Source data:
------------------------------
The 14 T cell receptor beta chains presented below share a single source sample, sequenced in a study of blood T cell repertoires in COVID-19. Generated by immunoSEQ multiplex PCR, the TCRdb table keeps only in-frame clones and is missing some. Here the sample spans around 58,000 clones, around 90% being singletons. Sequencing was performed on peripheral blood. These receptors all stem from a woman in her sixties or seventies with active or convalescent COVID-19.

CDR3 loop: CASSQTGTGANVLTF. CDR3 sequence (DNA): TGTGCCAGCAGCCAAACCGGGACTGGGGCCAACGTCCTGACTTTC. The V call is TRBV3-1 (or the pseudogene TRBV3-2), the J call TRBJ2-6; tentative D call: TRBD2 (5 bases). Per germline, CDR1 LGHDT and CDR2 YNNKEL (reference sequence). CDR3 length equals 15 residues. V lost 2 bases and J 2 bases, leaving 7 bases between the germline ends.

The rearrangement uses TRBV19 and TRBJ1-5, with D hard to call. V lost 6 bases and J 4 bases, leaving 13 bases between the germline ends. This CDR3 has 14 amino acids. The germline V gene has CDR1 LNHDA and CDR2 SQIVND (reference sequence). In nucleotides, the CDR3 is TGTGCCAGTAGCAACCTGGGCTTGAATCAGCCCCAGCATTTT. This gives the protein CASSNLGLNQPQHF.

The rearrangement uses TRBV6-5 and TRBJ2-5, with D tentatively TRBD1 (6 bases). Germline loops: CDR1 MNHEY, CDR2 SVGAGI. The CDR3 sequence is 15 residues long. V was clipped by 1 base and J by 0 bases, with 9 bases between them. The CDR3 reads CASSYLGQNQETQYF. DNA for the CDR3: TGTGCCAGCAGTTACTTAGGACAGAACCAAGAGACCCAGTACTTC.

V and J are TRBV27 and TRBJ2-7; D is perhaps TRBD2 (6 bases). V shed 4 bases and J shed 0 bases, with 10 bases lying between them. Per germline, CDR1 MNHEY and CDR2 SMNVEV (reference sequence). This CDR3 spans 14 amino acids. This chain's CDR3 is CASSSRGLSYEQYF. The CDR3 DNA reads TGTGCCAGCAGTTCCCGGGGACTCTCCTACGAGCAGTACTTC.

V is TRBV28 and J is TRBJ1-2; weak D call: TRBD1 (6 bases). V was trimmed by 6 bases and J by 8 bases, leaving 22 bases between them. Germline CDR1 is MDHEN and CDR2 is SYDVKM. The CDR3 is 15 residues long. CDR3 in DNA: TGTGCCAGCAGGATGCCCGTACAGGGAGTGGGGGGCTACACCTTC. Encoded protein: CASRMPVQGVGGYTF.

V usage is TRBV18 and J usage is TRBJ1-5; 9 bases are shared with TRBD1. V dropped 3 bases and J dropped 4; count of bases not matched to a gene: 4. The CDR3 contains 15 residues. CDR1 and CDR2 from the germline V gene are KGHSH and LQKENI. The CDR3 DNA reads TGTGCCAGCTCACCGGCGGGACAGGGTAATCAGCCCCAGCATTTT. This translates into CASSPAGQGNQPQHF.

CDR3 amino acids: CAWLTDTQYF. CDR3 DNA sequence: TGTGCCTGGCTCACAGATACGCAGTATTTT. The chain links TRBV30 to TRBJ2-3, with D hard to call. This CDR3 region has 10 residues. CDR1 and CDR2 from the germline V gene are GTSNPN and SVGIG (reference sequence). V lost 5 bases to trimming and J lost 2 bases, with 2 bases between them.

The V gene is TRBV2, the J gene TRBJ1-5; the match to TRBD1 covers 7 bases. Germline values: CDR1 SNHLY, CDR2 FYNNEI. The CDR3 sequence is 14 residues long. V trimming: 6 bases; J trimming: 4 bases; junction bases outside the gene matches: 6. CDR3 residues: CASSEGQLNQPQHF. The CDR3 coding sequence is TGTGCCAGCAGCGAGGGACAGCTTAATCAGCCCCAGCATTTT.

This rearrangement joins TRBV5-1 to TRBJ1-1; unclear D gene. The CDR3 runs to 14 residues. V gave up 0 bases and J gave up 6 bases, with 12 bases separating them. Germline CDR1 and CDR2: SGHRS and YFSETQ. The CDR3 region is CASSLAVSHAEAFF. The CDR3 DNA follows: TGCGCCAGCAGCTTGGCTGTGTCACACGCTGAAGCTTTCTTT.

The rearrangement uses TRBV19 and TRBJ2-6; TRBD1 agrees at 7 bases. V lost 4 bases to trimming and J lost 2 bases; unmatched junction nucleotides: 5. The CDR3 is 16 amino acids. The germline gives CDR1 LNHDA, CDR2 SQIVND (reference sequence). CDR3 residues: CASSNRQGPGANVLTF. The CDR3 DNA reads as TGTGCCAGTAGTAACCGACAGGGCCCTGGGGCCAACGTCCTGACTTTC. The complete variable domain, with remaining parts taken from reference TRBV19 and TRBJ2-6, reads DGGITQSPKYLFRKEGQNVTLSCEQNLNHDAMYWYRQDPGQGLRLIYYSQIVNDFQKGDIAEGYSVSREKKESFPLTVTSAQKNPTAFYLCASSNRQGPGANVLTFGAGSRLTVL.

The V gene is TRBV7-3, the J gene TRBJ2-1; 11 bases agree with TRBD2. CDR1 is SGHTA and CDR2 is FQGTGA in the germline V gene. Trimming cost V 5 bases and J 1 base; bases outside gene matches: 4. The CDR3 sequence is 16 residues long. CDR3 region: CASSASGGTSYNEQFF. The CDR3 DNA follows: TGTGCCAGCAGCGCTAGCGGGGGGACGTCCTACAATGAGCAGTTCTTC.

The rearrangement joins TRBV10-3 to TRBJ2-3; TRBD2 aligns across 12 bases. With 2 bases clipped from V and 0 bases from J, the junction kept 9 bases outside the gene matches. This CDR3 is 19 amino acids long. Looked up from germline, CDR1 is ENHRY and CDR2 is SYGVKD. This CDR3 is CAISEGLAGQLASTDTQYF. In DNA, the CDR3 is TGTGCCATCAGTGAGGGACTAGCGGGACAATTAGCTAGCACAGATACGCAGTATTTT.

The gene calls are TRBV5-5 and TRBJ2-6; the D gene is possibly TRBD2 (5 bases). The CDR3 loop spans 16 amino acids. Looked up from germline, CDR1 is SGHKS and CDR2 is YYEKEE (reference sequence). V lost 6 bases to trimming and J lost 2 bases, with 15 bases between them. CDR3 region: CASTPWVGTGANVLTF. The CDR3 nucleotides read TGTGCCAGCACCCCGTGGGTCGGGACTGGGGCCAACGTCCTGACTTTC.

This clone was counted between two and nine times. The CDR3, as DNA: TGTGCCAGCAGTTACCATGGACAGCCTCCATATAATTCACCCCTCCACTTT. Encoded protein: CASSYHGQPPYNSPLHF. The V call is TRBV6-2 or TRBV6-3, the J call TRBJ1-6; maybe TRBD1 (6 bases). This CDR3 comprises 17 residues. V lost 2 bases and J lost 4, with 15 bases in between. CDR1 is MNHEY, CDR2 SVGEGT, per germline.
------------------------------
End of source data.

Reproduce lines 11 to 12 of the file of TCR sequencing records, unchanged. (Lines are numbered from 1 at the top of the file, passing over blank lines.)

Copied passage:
The rearrangement uses TRBV19 and TRBJ2-6; TRBD1 agrees at 7 bases. V lost 4 bases to trimming and J lost 2 bases; unmatched junction nucleotides: 5. The CDR3 is 16 amino acids. The germline gives CDR1 LNHDA, CDR2 SQIVND (reference sequence). CDR3 residues: CASSNRQGPGANVLTF. The CDR3 DNA reads as TGTGCCAGTAGTAACCGACAGGGCCCTGGGGCCAACGTCCTGACTTTC. The complete variable domain, with remaining parts taken from reference TRBV19 and TRBJ2-6, reads DGGITQSPKYLFRKEGQNVTLSCEQNLNHDAMYWYRQDPGQGLRLIYYSQIVNDFQKGDIAEGYSVSREKKESFPLTVTSAQKNPTAFYLCASSNRQGPGANVLTFGAGSRLTVL.

The V gene is TRBV7-3, the J gene TRBJ2-1; 11 bases agree with TRBD2. CDR1 is SGHTA and CDR2 is FQGTGA in the germline V gene. Trimming cost V 5 bases and J 1 base; bases outside gene matches: 4. The CDR3 sequence is 16 residues long. CDR3 region: CASSASGGTSYNEQFF. The CDR3 DNA follows: TGTGCCAGCAGCGCTAGCGGGGGGACGTCCTACAATGAGCAGTTCTTC.